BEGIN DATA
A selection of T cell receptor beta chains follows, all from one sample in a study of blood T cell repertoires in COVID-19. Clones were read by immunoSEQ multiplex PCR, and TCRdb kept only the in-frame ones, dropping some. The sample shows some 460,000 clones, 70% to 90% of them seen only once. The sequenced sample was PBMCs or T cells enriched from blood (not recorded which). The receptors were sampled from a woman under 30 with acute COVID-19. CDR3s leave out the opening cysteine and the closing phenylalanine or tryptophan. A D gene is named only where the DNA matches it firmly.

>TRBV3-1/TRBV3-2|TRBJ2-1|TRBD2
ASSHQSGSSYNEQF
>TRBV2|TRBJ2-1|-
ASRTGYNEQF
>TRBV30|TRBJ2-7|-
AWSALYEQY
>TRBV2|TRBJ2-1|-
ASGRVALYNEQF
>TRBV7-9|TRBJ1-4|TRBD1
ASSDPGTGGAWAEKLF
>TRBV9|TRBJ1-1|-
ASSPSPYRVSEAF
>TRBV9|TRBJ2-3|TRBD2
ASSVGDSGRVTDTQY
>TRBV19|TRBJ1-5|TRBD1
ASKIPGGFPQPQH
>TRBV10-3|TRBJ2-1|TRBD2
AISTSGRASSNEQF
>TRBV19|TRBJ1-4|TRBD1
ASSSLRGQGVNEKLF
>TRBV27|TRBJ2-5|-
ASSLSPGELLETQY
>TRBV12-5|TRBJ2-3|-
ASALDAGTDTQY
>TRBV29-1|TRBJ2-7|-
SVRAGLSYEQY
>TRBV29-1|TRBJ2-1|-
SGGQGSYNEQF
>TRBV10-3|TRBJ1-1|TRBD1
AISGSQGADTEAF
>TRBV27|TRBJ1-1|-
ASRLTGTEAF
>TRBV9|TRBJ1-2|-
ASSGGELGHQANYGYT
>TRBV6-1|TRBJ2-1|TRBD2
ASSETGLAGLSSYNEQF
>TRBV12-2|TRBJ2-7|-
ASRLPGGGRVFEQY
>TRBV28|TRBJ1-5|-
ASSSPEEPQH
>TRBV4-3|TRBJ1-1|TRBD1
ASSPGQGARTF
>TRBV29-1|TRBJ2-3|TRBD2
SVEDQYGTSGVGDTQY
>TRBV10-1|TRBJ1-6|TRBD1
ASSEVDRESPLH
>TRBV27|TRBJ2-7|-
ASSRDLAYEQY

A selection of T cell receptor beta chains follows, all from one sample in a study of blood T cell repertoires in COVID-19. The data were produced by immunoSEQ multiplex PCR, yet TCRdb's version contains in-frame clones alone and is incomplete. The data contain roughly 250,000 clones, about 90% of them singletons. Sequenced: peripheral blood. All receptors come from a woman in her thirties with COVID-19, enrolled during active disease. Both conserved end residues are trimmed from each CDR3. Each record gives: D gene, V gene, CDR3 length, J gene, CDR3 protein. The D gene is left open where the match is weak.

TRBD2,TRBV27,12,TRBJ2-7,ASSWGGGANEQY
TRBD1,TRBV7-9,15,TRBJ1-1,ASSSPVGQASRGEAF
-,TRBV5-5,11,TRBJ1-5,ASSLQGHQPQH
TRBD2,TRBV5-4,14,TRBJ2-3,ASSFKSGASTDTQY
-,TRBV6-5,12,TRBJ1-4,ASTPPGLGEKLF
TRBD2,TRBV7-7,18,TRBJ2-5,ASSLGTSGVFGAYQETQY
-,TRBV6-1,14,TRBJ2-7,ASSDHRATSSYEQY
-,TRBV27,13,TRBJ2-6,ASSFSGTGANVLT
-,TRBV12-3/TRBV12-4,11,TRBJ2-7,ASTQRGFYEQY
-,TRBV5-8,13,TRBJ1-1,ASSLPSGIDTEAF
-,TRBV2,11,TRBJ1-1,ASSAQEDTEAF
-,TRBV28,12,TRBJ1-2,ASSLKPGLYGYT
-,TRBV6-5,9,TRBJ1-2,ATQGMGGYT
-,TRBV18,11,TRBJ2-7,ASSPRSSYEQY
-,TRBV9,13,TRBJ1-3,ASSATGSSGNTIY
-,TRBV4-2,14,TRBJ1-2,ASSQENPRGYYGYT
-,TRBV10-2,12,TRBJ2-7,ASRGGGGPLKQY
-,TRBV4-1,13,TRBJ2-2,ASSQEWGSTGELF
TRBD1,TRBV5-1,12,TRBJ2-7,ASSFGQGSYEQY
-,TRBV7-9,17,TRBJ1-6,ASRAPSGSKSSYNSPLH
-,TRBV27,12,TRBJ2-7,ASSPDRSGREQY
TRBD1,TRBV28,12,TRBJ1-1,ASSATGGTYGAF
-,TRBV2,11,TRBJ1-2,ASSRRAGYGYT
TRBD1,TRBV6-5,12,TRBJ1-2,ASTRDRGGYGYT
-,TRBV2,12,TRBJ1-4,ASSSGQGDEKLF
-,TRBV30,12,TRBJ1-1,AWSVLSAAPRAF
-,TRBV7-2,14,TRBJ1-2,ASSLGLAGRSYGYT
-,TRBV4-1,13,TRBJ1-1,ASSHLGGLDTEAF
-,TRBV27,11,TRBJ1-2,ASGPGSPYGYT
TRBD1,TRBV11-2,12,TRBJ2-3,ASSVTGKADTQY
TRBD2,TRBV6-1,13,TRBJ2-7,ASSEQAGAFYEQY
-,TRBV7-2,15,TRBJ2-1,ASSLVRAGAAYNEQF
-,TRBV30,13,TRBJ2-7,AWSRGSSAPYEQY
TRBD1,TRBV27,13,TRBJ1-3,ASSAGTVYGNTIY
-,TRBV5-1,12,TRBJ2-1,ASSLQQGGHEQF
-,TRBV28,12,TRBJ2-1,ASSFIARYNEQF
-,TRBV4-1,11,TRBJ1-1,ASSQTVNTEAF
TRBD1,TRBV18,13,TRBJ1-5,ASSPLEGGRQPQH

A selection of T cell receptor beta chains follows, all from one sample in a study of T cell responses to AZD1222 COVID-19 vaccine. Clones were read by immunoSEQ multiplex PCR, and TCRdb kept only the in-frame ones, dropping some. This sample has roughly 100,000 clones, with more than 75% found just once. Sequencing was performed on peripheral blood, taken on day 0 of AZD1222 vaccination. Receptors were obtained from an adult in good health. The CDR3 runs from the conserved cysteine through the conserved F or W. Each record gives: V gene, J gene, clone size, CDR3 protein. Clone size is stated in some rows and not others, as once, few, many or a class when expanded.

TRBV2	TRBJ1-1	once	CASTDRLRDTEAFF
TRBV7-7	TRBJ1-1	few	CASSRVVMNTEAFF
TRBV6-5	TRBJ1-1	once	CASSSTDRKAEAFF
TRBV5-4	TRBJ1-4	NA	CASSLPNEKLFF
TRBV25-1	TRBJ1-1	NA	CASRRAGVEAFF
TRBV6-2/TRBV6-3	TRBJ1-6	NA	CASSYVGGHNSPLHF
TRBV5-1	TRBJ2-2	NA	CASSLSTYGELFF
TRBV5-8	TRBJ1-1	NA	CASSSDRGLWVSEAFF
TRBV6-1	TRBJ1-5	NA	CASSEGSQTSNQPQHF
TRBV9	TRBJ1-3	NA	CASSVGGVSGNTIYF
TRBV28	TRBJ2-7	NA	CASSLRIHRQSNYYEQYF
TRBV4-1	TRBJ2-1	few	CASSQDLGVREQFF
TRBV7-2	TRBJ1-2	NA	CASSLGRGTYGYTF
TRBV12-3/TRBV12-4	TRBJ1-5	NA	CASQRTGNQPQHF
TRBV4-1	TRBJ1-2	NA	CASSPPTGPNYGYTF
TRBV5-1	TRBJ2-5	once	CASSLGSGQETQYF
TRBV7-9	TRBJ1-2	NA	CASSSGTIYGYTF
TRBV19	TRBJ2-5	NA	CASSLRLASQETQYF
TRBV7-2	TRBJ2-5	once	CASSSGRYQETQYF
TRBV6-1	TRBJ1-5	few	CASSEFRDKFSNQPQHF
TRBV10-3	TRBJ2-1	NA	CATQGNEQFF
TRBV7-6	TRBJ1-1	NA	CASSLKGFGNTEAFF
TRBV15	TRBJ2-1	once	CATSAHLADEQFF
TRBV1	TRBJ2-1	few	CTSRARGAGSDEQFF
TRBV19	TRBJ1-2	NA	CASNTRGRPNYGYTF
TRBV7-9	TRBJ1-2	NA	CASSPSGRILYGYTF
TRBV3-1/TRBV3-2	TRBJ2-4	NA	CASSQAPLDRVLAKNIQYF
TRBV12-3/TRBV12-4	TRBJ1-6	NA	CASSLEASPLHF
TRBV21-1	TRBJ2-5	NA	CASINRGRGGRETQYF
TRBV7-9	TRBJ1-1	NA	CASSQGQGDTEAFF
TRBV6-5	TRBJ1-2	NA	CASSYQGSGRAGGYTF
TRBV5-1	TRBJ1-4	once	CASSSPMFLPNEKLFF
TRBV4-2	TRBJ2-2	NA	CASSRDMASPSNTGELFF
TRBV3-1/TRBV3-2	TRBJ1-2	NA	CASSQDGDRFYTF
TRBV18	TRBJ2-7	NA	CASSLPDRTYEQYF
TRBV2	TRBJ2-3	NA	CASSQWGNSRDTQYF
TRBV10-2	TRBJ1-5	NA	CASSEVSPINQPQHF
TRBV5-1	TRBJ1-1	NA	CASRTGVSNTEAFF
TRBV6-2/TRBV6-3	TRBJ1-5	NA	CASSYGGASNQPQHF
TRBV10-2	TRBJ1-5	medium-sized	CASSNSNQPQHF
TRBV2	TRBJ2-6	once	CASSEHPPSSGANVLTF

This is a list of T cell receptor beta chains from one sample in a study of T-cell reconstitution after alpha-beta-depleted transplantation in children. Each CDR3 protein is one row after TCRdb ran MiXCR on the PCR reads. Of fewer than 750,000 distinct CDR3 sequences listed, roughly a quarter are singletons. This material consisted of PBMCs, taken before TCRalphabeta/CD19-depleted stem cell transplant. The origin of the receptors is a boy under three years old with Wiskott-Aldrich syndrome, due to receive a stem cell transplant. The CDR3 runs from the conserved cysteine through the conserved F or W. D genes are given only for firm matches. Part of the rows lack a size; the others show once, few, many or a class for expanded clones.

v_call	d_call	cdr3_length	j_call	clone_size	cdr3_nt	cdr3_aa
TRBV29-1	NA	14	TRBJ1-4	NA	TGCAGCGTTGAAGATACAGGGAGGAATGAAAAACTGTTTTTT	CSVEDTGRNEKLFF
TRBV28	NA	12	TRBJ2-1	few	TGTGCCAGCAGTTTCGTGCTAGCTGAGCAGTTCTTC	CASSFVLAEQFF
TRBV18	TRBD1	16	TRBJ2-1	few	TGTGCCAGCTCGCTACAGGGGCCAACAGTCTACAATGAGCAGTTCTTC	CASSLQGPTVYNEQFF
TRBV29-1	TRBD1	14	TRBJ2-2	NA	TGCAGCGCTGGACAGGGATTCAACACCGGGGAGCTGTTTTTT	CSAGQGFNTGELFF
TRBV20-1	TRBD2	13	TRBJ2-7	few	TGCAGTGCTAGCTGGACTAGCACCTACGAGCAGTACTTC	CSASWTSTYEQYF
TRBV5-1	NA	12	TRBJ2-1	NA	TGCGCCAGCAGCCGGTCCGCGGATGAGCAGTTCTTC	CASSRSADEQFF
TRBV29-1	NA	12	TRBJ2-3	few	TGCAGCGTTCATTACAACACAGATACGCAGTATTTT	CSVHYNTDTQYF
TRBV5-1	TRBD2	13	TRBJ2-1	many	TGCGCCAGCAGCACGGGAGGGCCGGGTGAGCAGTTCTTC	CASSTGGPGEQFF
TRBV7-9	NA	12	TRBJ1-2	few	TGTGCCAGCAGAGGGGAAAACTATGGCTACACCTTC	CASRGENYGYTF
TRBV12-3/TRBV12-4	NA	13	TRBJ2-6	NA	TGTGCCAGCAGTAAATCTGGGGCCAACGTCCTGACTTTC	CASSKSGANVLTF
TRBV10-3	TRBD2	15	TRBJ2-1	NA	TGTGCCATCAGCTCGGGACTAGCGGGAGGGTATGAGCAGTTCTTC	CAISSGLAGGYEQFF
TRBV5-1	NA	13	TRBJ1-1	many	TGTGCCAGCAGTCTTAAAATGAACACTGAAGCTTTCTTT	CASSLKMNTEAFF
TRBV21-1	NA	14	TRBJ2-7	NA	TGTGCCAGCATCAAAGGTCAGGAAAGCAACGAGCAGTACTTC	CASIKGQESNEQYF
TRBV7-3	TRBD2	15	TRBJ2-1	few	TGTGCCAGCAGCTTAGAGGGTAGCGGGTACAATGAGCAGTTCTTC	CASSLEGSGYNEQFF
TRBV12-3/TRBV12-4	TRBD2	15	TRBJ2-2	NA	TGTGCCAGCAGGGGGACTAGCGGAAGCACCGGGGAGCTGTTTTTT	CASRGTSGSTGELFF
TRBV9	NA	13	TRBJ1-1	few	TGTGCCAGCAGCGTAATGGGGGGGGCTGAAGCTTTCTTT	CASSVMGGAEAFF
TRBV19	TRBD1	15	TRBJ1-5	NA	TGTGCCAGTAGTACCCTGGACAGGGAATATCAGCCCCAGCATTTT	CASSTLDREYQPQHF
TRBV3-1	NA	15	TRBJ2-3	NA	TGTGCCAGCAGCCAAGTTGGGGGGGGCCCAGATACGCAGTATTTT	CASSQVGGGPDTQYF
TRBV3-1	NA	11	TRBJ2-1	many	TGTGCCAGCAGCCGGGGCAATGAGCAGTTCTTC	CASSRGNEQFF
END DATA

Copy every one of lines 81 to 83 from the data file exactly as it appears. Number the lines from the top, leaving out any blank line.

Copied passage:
TRBD2,TRBV6-1,13,TRBJ2-7,ASSEQAGAFYEQY
-,TRBV7-2,15,TRBJ2-1,ASSLVRAGAAYNEQF
-,TRBV30,13,TRBJ2-7,AWSRGSSAPYEQY